Prepared to make sunscreen recommendations?
Here’s everything pharmacists need to know to help patients with sun care needs this season
With the sheer number of sunscreen products available and the bewildering terms that appear on the bottle, most consumers struggle to know what product to use to protect their skin from the sun. One might choose a sunscreen on the basis of its skin protection factor (SPF), but other terms on sunscreen labels—such as broad-spectrum and water resistant—can add confusion.
As a result of a 2011 FDA ruling, labels on sunscreen products must provide consumers with information about the type of UV protection in the product and what it can do. For pharmacists who interact regularly with patients in the community setting, helping patients decipher this information as well as providing counseling on general sun safety are necessary.
Current recommendations urge consumers to purchase sunscreen products that are broad-spectrum, meaning they can protect against both UVA and UVB rays and help prevent skin cancer and sunburn. Sunscreen should also be water resistant. If the label says “very water resistant,” the product is effective for up to 80 minutes in the water. Otherwise, water resistant means it will work for up to 40 minutes in water before reapplication is needed.
FDA banned sunscreen manufacturers from claiming a sunscreen is “waterproof” or “sweat proof” after it determined those terms were misleading. Consumers also should use a sunscreen product that’s SPF 30 or higher.
“Most patients know they need to get a high SPF, ideally 30, but I don’t think they actually know how to use an SPF in their sun care,” said Cortney Mospan, PharmD, BCACP, BCGP, assistant professor of pharmacy at Wingate University School of Pharmacy in Wingate, NC. The SPF is a measure of how long patients can be in the sun before they start to burn with the sunscreen applied.
For example, with an SPF 30 sunscreen, a person who usually stays in the sun for 10 minutes before starting to burn can prolong that time to approximately 300 minutes. However, all recommendations stress that sunscreen—regardless of the SPF calculation—should be applied every 2 hours. And sunscreen should always be reapplied immediately after swimming or sweating.
SPF offers protection from UVB rays (there is currently no standard for measuring UVA protection). The American Academy of Dermatology (AAD) defines UVB rays as the burning rays, which are the primary cause of sunburn. These are different from UVA rays, which can prematurely age skin and cause wrinkles and age spots.
FDA requires sunscreen products that are SPF 15 or lower and are not broad-spectrum to carry a warning that reads: “Skin Cancer/Skin Aging Alert: Spending time in the sun increases your risk of skin cancer and early skin aging. This product has been shown only to help prevent sunburn, not skin cancer or early skin aging.”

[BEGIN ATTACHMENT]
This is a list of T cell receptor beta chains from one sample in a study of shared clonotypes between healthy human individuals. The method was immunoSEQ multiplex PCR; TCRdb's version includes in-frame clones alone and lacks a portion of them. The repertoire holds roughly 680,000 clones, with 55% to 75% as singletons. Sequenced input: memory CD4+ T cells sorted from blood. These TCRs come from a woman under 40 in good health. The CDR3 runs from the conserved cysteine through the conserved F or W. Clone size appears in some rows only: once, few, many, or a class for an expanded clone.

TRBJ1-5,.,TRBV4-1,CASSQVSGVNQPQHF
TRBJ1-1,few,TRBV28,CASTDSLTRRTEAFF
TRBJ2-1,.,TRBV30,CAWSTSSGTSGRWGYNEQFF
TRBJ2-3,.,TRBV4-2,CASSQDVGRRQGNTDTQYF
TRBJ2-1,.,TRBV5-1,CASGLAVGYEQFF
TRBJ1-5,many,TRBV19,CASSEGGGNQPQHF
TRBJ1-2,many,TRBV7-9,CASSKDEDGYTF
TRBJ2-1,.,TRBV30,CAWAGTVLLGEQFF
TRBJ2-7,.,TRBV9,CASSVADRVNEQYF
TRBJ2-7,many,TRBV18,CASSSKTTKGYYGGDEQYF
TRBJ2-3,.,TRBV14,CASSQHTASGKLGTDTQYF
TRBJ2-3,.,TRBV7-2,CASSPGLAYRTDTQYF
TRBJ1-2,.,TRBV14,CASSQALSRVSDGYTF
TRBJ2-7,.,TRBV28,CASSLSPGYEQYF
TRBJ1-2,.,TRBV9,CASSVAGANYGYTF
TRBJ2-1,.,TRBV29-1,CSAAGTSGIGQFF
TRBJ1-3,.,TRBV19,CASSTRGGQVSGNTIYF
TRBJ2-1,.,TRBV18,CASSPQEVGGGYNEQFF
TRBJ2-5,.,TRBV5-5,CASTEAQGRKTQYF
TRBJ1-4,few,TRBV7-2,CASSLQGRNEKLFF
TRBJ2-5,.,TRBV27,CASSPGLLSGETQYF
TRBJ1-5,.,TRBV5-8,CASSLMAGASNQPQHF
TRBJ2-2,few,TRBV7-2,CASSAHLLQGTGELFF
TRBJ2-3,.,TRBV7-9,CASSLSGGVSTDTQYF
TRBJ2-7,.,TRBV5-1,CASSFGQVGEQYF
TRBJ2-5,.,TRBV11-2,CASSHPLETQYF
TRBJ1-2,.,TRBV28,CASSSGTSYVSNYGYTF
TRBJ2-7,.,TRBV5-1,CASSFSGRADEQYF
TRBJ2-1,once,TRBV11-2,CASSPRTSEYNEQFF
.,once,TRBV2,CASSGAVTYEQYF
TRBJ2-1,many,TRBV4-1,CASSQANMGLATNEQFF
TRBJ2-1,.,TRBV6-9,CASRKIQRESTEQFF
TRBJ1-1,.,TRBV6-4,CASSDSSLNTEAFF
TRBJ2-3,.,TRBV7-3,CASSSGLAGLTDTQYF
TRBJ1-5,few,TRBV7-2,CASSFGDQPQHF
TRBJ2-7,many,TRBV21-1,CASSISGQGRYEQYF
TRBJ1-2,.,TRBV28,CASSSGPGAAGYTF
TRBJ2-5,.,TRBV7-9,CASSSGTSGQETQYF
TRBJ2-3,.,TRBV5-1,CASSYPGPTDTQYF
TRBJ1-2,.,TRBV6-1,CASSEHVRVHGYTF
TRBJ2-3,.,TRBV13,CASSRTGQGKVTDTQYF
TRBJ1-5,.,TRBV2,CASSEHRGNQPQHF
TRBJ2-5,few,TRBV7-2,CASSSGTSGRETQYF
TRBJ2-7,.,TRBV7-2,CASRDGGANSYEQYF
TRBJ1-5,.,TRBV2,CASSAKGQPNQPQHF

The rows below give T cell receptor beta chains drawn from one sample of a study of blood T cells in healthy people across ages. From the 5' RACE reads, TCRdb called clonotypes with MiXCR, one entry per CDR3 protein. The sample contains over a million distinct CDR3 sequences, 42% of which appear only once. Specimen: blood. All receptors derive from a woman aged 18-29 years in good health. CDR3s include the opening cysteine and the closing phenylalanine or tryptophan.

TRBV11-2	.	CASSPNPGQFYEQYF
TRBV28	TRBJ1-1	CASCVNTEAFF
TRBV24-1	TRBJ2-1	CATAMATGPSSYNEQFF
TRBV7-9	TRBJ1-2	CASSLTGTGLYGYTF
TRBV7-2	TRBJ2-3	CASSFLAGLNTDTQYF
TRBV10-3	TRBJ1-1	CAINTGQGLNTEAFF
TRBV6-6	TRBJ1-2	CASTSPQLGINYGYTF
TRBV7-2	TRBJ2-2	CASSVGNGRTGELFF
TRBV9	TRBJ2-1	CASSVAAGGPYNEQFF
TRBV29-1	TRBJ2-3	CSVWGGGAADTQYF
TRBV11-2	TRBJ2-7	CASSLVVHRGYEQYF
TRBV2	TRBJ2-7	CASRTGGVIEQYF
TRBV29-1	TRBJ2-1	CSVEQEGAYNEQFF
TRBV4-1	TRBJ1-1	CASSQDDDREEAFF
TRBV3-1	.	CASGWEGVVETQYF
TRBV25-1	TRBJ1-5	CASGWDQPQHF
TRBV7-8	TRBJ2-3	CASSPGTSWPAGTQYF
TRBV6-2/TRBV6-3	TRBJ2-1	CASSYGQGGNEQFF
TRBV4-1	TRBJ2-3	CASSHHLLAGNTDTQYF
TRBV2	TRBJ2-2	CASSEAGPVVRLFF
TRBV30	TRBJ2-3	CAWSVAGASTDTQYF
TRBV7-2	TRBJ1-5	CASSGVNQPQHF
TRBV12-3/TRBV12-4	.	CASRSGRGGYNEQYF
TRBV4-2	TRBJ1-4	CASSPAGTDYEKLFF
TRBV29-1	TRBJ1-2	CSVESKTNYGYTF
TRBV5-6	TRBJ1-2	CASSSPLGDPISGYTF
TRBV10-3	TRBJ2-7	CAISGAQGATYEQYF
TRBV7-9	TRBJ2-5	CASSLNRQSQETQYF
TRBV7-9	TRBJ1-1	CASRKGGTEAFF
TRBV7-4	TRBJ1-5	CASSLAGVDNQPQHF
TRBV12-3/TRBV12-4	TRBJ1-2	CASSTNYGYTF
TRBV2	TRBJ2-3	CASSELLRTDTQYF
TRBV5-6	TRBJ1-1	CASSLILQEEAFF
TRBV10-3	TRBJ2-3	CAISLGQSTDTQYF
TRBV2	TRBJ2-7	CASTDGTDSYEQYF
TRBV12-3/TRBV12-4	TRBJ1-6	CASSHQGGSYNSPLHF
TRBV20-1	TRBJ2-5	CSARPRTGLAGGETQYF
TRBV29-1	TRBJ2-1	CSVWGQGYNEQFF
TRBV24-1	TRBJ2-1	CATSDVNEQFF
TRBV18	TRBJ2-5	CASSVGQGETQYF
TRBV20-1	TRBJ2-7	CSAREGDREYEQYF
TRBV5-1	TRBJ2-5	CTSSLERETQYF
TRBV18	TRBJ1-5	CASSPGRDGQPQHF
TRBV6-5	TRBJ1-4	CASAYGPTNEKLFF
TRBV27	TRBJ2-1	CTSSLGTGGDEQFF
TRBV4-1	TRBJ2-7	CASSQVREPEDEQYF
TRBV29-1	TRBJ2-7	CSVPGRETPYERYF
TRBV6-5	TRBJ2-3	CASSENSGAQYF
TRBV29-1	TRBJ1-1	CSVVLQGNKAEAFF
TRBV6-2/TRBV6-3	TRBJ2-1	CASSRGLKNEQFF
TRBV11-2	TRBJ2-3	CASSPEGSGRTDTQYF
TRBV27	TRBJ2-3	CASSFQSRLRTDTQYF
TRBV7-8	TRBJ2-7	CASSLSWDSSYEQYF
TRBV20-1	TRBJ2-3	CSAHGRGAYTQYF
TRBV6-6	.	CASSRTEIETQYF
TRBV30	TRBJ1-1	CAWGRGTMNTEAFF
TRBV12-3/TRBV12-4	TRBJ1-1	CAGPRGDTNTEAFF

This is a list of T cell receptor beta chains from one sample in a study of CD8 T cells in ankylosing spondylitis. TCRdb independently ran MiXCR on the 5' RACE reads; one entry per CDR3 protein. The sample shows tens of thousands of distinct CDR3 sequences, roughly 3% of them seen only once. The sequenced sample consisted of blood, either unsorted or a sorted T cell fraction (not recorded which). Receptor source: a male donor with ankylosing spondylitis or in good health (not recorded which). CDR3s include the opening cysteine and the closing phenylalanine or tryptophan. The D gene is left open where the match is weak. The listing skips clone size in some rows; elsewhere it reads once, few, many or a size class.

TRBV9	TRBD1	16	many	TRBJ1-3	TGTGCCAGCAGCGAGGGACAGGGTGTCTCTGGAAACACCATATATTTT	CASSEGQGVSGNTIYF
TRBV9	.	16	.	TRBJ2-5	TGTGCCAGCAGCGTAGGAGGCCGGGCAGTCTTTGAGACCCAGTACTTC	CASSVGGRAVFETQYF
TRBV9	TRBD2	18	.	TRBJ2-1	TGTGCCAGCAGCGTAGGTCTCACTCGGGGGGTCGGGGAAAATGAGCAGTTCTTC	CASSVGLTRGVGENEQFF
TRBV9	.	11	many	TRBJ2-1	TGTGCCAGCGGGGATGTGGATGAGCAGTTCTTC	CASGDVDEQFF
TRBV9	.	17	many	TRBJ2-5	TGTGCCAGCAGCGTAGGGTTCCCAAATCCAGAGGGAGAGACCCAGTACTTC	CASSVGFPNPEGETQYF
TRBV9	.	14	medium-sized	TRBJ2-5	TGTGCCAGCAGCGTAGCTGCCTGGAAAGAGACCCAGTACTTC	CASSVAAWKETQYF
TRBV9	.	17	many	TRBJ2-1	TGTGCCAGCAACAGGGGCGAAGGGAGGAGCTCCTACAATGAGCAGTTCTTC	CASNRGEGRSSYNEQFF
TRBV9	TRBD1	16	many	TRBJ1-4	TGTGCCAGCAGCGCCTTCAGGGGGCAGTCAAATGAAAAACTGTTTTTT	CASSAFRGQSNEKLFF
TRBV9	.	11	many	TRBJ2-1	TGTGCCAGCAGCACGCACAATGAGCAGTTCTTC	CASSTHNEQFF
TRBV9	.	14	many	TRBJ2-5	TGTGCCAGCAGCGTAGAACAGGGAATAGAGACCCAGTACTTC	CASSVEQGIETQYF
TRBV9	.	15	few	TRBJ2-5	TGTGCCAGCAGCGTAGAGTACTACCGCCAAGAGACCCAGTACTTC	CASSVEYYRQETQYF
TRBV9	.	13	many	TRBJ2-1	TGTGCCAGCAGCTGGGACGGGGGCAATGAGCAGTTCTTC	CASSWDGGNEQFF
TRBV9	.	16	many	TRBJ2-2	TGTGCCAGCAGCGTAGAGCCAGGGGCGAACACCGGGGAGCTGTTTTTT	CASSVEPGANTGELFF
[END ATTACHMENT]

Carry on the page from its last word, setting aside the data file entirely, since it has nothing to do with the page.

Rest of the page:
Sonali G. Kshatriya, PharmD, manager of clinical program development at a Walgreens in Illinois, along with Walgreens beauty consultant Chris-Anne Ayers, agreed that the needs and preferences of individual patients must be considered with sun protection. Age, skin type, hormones, allergies, and medications that cause photosensitivity (see chart) can all have an impact on how skin will respond to the sun.
Kshatriya and Ayers also said that patients are more likely to adhere to a sunscreen product if the texture, absorbability, and fragrance are cosmetically appealing to them. Walgreens recently partnered with the Skin Cancer Foundation to provide training to its pharmacists and beauty consultants, who work alongside each other.
According to a 2016 study in JAMA Dermatology looking at the number of top-rated sunscreen products (which did not adhere to AAD criteria) sold on Amazon.com, researchers concluded that consumers prefer products that don’t leave a residue and are not greasy or too thick—findings that support previously published literature.
Mospan noted that some new products have entered the market that seem to address these concerns. For instance, mousse and whipped products are now available, which are likely designed with cosmetic appeal in mind.
“There are also more and more stick formulations to improve application ease, and the ever-popular sprays,” said Mospan. “What is key here is to make sure that patients apply enough of these products and still rub them in well enough to avoid streaking.” For individuals with sensitive skin, Mospan said consumers should use sunscreens with zinc oxide and titanium dioxide, which are thicker and may be more difficult to apply.
SPF is also making its way into everyday cosmetic products like makeup, chapstick, and moisturizing lotions—which isn’t a bad thing.
Tara Whetsel, PharmD, BCACP, BC-ADM, a clinical associate professor at West Virginia University School of Pharmacy, said most people don’t realize that everyday sun exposure also puts them at risk of skin cancer and early skin aging. In fact, on cloudy days, up to 80% of the sun’s harmful UV rays can penetrate a person’s skin, according to AAD. UVA rays can also permeate glass, leaving people in cars vulnerable. And snow, sand, and water increase the need for scrupulous sun protection because they reflect the sun’s rays.
For the full article, please visit www.pharmacytoday.org for the June 2018 issue of Pharmacy Today.